For sculptor Vanessa Paschakarnis, space and form serve as a means to an end: They encourage viewers to “re-evaluate their existence as physical beings.” Her works, she says, allude to the “essence of an encounter – an encounter with form as a thing – and the thing as equal companion.” Her designs borrow from simple forms in nature; working in stone and bronze, the assistant professor of art in Meadows School of the Arts creates pieces on a scale of the human body. A shark’s tooth enlarged takes on centurion-like proportions. A sand dollar lends its shape to a human shield. Her sculptures, Paschakarnis says, “are beings in and of themselves, autonomous objects that occupy space – in the room and in the viewer’s head.” Read more in the current issue of SMU Research magazine, and view more of Paschakarnis’ work at her Web site.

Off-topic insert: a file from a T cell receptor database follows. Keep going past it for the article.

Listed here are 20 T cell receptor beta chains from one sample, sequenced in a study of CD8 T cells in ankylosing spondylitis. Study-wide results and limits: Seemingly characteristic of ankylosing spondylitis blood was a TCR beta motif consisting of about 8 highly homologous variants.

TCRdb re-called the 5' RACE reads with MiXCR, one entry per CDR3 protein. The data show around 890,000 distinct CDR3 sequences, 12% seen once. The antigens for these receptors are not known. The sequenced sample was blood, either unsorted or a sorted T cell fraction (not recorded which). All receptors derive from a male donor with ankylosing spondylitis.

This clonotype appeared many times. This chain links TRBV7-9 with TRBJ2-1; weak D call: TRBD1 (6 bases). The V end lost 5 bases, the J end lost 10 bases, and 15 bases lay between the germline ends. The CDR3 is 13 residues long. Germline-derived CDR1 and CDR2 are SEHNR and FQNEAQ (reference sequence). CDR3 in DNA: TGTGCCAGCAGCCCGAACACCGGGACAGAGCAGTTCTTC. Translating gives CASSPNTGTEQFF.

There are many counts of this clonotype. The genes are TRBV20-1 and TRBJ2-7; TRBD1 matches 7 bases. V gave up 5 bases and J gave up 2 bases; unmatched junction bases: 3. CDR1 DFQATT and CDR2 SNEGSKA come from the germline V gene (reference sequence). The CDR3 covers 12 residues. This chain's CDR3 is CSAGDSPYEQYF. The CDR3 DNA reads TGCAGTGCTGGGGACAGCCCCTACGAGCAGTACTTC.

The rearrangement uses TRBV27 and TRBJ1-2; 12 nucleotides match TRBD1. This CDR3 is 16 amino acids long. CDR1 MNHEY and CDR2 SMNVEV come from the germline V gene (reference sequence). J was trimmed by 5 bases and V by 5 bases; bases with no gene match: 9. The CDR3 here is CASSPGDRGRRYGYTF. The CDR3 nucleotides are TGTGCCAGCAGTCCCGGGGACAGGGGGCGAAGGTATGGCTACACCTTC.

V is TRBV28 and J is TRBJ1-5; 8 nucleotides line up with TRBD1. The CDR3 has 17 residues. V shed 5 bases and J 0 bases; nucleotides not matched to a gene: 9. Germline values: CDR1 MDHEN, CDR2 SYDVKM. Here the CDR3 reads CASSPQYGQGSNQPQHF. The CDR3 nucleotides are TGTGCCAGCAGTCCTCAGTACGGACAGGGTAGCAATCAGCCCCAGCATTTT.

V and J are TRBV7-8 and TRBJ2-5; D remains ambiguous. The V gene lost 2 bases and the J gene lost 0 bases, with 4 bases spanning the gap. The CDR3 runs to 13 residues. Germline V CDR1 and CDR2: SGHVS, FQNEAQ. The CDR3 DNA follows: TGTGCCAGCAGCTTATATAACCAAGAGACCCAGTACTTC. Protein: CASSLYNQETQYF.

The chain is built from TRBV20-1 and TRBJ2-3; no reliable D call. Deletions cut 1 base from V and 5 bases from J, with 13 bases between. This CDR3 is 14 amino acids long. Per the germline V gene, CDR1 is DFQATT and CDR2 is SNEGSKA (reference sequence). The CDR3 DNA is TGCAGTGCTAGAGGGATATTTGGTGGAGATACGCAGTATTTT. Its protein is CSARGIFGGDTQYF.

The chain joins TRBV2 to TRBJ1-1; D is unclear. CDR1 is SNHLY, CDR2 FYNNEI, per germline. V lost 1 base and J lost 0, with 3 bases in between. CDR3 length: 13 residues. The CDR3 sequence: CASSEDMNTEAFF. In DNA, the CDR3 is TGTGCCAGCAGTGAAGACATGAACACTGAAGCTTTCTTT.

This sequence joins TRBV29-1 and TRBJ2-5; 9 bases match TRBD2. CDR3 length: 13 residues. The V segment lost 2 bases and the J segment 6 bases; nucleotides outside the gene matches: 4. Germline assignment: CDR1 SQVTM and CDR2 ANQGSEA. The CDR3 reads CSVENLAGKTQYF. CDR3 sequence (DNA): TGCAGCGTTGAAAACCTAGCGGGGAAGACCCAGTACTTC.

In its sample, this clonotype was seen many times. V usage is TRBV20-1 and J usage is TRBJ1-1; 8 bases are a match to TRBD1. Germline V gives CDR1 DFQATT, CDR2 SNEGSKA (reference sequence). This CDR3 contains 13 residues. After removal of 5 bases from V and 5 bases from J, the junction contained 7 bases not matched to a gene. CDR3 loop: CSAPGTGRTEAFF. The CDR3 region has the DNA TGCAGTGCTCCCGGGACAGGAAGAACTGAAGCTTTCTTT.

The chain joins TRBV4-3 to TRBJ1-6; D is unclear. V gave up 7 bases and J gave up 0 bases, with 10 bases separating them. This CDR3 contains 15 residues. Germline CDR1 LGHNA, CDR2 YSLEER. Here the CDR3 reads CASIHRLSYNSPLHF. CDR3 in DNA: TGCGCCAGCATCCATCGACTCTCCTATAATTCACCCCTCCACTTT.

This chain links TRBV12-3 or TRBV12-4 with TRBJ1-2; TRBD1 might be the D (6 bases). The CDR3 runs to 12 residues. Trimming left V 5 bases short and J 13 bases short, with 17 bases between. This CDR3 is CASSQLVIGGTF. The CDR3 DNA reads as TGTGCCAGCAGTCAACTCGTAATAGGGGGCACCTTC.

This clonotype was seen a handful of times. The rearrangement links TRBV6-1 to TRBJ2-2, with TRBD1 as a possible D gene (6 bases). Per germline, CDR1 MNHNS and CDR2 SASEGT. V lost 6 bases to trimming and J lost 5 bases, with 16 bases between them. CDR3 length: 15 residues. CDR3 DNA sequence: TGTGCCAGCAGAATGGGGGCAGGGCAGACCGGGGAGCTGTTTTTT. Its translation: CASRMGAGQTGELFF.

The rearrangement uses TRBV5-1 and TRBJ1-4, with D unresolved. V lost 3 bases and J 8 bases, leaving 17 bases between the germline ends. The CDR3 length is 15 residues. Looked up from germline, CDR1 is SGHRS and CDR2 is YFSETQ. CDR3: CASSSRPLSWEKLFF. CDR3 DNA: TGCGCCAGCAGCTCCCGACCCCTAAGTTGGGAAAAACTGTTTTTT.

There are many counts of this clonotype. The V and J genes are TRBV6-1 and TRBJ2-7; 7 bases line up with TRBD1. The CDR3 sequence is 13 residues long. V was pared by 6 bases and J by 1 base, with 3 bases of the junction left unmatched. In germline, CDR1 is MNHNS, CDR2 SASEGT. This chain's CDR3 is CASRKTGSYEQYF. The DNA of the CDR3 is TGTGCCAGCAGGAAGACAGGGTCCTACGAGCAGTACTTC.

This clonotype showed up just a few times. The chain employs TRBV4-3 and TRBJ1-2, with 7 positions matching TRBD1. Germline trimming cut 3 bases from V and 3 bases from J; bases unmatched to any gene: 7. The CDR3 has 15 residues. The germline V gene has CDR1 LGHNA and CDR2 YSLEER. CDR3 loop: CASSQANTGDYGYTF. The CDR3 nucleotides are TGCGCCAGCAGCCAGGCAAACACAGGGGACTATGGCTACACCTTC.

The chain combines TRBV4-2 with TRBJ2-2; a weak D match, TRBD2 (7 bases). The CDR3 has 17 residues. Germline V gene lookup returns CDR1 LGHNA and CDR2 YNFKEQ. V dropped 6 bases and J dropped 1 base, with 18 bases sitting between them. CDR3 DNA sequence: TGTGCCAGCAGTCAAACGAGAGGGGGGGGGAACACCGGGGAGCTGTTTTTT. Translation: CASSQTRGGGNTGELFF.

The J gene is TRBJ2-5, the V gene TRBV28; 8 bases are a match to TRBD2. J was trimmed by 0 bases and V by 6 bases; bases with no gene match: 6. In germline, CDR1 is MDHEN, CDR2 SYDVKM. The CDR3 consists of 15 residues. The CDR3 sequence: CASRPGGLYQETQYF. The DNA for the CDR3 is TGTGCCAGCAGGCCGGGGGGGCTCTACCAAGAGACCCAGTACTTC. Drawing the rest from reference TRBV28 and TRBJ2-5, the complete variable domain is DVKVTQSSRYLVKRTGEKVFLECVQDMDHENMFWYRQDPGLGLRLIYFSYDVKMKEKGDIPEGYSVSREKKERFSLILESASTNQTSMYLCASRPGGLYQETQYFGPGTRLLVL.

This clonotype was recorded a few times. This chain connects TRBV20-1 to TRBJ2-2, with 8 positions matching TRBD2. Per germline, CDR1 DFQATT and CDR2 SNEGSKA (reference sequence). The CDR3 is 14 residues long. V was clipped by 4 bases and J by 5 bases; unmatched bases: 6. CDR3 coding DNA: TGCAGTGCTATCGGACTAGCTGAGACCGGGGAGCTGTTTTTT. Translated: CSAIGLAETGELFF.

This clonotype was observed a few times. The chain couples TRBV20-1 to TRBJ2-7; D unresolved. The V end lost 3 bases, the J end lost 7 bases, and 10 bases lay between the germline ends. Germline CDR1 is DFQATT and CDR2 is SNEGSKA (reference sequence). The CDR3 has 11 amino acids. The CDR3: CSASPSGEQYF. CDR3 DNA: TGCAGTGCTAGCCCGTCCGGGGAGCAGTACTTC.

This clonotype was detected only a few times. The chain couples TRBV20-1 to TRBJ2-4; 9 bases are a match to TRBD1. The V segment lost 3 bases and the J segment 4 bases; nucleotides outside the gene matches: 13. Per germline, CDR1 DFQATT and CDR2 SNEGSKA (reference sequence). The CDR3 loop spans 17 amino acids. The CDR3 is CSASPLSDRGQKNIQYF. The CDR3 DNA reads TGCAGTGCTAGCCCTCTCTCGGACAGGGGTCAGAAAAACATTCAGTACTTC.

- Award-winning author NoViolet Bulaweyo ’07 returns to SMU for 2014 Common Reading discussion Monday, Sept. 15
- Sports: Highlights, Sept. 12, 2014
- SMU DCII asks ‘What is happiness?’ in 2014 IMPACT Symposia
- Tune In: Tower Center’s Joshua Rovner talks national security after al Qaeda on ‘Think’ Sept. 11, 2014
- SMU Guildhall deputy director heads out for active duty in Afghanistan